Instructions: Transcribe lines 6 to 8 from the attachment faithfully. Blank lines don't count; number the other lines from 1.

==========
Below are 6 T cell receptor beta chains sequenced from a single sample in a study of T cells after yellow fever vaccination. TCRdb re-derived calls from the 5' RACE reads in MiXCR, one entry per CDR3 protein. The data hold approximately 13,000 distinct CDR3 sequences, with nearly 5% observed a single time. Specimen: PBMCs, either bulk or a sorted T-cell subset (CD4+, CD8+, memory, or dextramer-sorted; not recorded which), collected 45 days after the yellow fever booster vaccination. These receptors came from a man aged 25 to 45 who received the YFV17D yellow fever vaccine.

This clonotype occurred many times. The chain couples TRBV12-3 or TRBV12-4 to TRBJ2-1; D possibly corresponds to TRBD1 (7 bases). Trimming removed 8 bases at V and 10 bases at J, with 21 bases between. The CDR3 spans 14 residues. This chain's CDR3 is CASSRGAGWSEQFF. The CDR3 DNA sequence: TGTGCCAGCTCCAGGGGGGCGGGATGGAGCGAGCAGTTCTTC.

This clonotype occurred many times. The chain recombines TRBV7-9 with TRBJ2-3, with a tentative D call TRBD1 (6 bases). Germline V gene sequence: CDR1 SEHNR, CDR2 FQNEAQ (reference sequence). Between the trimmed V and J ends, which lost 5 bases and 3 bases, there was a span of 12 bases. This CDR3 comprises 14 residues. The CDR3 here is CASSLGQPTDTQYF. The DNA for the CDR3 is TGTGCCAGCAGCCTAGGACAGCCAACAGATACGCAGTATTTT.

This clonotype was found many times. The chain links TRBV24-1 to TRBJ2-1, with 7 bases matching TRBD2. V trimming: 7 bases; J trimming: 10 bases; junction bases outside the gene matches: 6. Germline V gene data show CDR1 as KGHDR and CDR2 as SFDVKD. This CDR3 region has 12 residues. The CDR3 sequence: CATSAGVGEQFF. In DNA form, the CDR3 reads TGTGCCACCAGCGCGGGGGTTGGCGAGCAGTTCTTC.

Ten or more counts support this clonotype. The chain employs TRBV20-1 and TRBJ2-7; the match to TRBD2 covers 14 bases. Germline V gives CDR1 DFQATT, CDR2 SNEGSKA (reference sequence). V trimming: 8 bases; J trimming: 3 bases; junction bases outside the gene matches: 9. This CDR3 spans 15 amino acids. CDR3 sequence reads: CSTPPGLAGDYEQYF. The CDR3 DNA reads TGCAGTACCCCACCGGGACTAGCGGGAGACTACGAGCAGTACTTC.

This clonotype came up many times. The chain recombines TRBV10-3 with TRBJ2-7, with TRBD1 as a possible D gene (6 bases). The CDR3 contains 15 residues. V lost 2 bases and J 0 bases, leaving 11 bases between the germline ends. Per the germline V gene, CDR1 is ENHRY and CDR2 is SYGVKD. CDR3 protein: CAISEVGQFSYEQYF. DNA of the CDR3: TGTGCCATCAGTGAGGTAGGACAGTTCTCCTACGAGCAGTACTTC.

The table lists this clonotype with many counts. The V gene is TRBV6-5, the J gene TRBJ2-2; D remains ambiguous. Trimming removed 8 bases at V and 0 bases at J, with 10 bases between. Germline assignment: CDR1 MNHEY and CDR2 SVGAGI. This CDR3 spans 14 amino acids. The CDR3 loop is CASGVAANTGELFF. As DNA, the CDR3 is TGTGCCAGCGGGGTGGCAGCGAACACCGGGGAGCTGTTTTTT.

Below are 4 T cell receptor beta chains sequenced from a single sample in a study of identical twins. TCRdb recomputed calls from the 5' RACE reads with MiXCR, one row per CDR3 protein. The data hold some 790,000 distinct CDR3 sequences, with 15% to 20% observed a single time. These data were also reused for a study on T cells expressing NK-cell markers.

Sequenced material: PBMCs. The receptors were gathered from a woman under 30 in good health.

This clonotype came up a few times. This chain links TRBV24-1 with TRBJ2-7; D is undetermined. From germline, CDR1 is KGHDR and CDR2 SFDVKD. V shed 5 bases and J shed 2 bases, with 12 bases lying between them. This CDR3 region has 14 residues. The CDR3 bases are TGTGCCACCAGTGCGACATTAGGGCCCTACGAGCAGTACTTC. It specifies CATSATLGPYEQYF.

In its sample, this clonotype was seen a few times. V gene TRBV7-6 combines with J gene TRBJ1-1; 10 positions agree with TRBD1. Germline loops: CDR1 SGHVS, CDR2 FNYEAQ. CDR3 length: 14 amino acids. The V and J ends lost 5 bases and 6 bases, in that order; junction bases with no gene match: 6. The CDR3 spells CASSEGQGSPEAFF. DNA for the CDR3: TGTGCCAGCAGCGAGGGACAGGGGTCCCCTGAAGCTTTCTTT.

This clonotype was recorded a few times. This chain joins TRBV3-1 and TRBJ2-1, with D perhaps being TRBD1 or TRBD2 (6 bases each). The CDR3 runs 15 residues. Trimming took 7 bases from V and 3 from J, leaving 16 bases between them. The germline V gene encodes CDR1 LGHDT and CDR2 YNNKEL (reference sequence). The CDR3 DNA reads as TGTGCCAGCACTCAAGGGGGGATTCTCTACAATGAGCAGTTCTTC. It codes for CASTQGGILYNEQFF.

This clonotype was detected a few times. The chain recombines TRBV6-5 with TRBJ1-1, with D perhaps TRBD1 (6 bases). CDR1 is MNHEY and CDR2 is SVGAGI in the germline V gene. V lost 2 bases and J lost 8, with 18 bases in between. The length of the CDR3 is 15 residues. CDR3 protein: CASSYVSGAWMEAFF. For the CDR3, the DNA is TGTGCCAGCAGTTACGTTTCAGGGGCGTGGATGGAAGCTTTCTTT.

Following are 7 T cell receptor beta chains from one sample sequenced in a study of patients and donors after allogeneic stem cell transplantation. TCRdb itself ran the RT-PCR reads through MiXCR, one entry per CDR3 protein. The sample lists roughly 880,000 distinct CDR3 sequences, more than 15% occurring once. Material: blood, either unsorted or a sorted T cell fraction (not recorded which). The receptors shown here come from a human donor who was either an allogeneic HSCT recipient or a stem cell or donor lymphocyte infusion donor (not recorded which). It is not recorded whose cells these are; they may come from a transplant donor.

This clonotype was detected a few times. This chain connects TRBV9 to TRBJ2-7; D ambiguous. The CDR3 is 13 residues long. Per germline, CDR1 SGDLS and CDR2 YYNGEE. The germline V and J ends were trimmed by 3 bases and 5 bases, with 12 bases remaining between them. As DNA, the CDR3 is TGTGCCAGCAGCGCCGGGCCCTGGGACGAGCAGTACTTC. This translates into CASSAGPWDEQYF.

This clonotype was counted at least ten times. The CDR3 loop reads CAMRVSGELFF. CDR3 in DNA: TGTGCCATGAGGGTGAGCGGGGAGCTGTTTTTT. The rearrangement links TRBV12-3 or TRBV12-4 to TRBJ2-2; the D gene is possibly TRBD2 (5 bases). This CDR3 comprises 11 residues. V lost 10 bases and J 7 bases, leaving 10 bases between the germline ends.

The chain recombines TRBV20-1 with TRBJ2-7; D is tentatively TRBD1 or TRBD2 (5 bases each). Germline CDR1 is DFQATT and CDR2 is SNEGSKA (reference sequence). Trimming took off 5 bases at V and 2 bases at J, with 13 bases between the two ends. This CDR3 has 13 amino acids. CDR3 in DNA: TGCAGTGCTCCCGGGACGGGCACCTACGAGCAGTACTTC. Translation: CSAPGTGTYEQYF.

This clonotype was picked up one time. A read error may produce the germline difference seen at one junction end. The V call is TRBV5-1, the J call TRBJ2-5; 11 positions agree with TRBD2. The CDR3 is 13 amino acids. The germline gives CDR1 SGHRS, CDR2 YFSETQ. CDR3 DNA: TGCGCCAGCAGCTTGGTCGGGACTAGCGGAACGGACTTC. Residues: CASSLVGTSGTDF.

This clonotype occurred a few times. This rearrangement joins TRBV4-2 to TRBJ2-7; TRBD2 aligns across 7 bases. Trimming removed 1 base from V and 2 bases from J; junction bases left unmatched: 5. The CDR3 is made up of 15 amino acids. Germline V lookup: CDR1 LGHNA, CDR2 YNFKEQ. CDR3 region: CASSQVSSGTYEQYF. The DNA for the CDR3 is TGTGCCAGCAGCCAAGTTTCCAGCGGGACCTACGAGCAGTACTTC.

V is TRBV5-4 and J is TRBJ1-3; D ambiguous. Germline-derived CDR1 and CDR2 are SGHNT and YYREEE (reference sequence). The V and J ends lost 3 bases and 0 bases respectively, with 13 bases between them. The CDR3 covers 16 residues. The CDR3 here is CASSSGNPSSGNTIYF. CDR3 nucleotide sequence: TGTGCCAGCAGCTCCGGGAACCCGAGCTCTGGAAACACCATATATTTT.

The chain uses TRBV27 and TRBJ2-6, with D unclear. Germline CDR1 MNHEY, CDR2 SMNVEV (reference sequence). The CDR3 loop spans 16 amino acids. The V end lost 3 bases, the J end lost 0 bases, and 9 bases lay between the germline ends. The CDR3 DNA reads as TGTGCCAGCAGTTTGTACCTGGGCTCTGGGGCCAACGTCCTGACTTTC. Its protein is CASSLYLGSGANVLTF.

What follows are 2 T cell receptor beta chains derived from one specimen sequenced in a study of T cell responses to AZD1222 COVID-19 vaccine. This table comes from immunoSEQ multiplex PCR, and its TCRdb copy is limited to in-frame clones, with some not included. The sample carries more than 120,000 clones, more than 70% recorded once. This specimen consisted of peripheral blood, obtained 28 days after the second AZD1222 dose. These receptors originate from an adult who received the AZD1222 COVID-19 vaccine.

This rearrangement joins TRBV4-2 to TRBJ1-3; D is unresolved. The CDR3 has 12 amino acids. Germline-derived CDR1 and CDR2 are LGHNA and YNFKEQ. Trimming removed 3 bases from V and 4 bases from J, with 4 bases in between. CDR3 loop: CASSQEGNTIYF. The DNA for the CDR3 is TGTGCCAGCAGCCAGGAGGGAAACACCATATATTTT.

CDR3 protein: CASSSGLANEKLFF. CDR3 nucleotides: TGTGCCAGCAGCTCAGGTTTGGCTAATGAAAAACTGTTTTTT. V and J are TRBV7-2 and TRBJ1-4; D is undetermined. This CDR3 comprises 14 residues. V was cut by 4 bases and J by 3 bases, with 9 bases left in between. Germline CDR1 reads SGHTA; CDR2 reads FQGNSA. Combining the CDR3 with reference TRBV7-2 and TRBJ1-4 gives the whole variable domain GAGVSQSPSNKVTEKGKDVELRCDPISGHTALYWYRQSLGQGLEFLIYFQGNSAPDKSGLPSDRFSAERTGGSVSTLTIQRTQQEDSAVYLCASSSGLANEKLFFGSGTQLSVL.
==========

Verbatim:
This clonotype came up many times. The chain recombines TRBV10-3 with TRBJ2-7, with TRBD1 as a possible D gene (6 bases). The CDR3 contains 15 residues. V lost 2 bases and J 0 bases, leaving 11 bases between the germline ends. Per the germline V gene, CDR1 is ENHRY and CDR2 is SYGVKD. CDR3 protein: CAISEVGQFSYEQYF. DNA of the CDR3: TGTGCCATCAGTGAGGTAGGACAGTTCTCCTACGAGCAGTACTTC.

The table lists this clonotype with many counts. The V gene is TRBV6-5, the J gene TRBJ2-2; D remains ambiguous. Trimming removed 8 bases at V and 0 bases at J, with 10 bases between. Germline assignment: CDR1 MNHEY and CDR2 SVGAGI. This CDR3 spans 14 amino acids. The CDR3 loop is CASGVAANTGELFF. As DNA, the CDR3 is TGTGCCAGCGGGGTGGCAGCGAACACCGGGGAGCTGTTTTTT.

Below are 4 T cell receptor beta chains sequenced from a single sample in a study of identical twins. TCRdb recomputed calls from the 5' RACE reads with MiXCR, one row per CDR3 protein. The data hold some 790,000 distinct CDR3 sequences, with 15% to 20% observed a single time. These data were also reused for a study on T cells expressing NK-cell markers.